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The Kill Clause
When Bear came to tell him that Ginny's body had been found raped and dismembered in a creek six miles from his house, that her remains had required three biohazard bags to depart the scene, that they were currently sprawled on a pathologist's slab awaiting further probing, Tim's first reaction was not what he would have expected of himself. He went ice cold. There was no grief -- grief, he'd learn, takes perspective, recollection, time to unfurl. There was just the news slapping him, dense and jarring like face pain. And, inexplicably, there was embarrassment, though for whom or what, he was not sure. The heel of his hand lowered, searching out the butt of his Smith & Wesson, which of course he wasn't wearing at home at 6:37 in the evening.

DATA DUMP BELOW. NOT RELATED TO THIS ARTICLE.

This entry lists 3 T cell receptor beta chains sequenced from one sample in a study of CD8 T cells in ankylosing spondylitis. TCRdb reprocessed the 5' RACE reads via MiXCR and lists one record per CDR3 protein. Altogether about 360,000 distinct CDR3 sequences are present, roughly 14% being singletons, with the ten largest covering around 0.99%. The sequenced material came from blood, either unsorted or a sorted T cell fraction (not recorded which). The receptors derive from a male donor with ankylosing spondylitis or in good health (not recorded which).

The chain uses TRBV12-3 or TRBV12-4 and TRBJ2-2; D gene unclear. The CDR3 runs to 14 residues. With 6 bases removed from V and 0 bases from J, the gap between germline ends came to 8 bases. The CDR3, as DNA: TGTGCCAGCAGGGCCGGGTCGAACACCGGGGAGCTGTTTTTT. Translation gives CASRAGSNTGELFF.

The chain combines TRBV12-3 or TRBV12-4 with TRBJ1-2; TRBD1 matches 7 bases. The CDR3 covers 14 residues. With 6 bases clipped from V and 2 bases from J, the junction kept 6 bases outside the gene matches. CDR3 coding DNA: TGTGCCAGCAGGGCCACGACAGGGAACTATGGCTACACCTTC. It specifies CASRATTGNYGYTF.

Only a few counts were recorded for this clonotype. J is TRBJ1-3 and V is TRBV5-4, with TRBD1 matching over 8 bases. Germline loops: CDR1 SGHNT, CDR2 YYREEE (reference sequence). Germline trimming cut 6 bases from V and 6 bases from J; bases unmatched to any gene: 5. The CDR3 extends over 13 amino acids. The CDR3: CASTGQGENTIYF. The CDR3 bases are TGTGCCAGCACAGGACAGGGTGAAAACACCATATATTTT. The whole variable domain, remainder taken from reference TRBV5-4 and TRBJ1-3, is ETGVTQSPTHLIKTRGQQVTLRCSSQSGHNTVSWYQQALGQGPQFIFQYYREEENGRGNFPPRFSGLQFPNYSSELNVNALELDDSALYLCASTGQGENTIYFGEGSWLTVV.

To his right Dray fell to her knees, one hand clutching the door frame, fingers curling between the jamb and hinges as if seeking pain. Beneath the razor edge of blond hair, sweat sparkled on the band of her neck.
For an instant everything was frozen. Rain-heavy February air. The draft guttering the seven candles on the pink-and-white-frosted birthday cake that Judy Hartley held poised for revelation in the living room. Bear's boots, distressingly carrying the crime-scene mud, blotting the aggregate porch, the pebbles of which Tim had meticulously smoothed on his hands and knees last fall with a square trowel.